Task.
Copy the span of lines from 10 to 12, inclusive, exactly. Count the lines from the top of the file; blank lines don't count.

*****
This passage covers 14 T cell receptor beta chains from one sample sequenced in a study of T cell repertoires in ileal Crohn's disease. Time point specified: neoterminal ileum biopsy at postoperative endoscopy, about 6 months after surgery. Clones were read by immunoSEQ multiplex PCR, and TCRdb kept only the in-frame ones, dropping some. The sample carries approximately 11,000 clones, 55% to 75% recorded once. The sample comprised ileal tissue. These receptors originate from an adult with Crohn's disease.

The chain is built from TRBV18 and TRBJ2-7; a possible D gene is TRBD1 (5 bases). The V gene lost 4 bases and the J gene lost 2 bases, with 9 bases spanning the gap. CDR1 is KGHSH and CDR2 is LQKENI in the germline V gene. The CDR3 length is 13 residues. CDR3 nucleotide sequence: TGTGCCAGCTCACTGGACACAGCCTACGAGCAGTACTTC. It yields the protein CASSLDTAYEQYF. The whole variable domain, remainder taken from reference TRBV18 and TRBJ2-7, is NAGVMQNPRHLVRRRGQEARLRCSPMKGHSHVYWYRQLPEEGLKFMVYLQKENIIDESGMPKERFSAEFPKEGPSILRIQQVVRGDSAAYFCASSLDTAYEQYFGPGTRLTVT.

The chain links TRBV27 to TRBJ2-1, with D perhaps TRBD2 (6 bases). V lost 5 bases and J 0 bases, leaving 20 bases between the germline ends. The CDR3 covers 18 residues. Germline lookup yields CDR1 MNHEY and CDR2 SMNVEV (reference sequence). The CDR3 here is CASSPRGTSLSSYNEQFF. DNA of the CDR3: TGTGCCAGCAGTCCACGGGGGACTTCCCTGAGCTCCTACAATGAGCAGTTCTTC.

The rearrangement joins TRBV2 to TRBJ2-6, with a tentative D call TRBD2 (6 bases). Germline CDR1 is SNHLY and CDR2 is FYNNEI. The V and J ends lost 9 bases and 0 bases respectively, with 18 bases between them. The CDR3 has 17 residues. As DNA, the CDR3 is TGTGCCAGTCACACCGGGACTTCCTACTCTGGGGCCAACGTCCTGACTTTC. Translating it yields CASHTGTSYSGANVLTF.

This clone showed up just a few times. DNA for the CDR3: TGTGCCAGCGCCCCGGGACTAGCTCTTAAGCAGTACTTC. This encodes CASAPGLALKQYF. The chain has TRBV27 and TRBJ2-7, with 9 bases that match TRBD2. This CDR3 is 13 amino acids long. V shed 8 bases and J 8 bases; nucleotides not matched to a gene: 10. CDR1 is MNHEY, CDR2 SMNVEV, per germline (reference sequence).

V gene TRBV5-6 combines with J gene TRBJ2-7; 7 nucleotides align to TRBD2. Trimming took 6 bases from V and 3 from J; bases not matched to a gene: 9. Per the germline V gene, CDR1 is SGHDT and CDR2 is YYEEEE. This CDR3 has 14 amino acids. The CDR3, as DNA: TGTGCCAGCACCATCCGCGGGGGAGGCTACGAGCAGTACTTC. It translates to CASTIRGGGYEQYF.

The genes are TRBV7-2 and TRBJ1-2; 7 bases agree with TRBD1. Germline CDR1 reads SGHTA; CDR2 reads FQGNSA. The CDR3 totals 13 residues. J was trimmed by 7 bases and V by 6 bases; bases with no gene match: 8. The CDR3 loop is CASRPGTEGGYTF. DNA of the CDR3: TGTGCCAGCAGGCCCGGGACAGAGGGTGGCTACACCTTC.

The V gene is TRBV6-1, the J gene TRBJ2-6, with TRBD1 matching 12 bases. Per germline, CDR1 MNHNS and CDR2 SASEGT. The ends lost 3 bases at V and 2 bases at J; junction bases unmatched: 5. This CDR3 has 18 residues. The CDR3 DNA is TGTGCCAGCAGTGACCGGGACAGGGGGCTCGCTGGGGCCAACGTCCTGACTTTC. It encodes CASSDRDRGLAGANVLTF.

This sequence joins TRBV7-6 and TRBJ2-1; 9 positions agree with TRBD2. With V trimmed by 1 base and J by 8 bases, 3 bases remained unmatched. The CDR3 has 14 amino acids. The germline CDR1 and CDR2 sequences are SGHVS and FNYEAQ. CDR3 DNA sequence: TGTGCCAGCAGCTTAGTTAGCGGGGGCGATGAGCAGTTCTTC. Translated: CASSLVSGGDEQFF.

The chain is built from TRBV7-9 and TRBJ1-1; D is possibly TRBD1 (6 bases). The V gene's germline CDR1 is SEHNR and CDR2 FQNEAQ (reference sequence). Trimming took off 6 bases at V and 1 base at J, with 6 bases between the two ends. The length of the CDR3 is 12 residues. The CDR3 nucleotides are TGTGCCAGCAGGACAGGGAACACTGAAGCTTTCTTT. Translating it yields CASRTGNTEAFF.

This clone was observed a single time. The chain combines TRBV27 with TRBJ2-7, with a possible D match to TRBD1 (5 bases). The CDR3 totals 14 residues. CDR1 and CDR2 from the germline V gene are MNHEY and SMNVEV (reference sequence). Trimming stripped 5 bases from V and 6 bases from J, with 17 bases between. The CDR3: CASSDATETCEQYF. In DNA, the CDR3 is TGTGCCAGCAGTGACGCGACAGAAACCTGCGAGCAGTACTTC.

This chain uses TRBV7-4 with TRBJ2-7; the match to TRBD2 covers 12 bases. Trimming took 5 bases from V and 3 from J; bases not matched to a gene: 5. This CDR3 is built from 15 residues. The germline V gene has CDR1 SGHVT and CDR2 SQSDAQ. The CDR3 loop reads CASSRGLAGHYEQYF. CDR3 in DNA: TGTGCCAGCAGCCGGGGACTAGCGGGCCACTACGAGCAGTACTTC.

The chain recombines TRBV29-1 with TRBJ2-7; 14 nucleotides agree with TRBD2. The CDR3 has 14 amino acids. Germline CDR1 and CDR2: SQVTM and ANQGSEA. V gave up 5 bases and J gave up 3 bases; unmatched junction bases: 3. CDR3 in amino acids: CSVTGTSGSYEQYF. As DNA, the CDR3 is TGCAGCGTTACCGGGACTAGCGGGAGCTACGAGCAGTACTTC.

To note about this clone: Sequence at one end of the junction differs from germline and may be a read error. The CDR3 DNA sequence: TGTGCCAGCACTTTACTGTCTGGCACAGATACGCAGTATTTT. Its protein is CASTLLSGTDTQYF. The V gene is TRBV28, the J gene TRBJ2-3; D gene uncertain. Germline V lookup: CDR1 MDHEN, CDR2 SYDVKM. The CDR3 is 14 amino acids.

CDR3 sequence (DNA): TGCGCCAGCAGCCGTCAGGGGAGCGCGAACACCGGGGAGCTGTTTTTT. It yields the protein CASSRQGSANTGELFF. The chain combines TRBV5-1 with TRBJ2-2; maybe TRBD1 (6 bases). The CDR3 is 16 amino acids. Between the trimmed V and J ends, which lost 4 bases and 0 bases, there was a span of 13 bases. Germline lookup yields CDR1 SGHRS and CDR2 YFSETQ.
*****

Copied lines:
The chain is built from TRBV7-9 and TRBJ1-1; D is possibly TRBD1 (6 bases). The V gene's germline CDR1 is SEHNR and CDR2 FQNEAQ (reference sequence). Trimming took off 6 bases at V and 1 base at J, with 6 bases between the two ends. The length of the CDR3 is 12 residues. The CDR3 nucleotides are TGTGCCAGCAGGACAGGGAACACTGAAGCTTTCTTT. Translating it yields CASRTGNTEAFF.

This clone was observed a single time. The chain combines TRBV27 with TRBJ2-7, with a possible D match to TRBD1 (5 bases). The CDR3 totals 14 residues. CDR1 and CDR2 from the germline V gene are MNHEY and SMNVEV (reference sequence). Trimming stripped 5 bases from V and 6 bases from J, with 17 bases between. The CDR3: CASSDATETCEQYF. In DNA, the CDR3 is TGTGCCAGCAGTGACGCGACAGAAACCTGCGAGCAGTACTTC.

This chain uses TRBV7-4 with TRBJ2-7; the match to TRBD2 covers 12 bases. Trimming took 5 bases from V and 3 from J; bases not matched to a gene: 5. This CDR3 is built from 15 residues. The germline V gene has CDR1 SGHVT and CDR2 SQSDAQ. The CDR3 loop reads CASSRGLAGHYEQYF. CDR3 in DNA: TGTGCCAGCAGCCGGGGACTAGCGGGCCACTACGAGCAGTACTTC.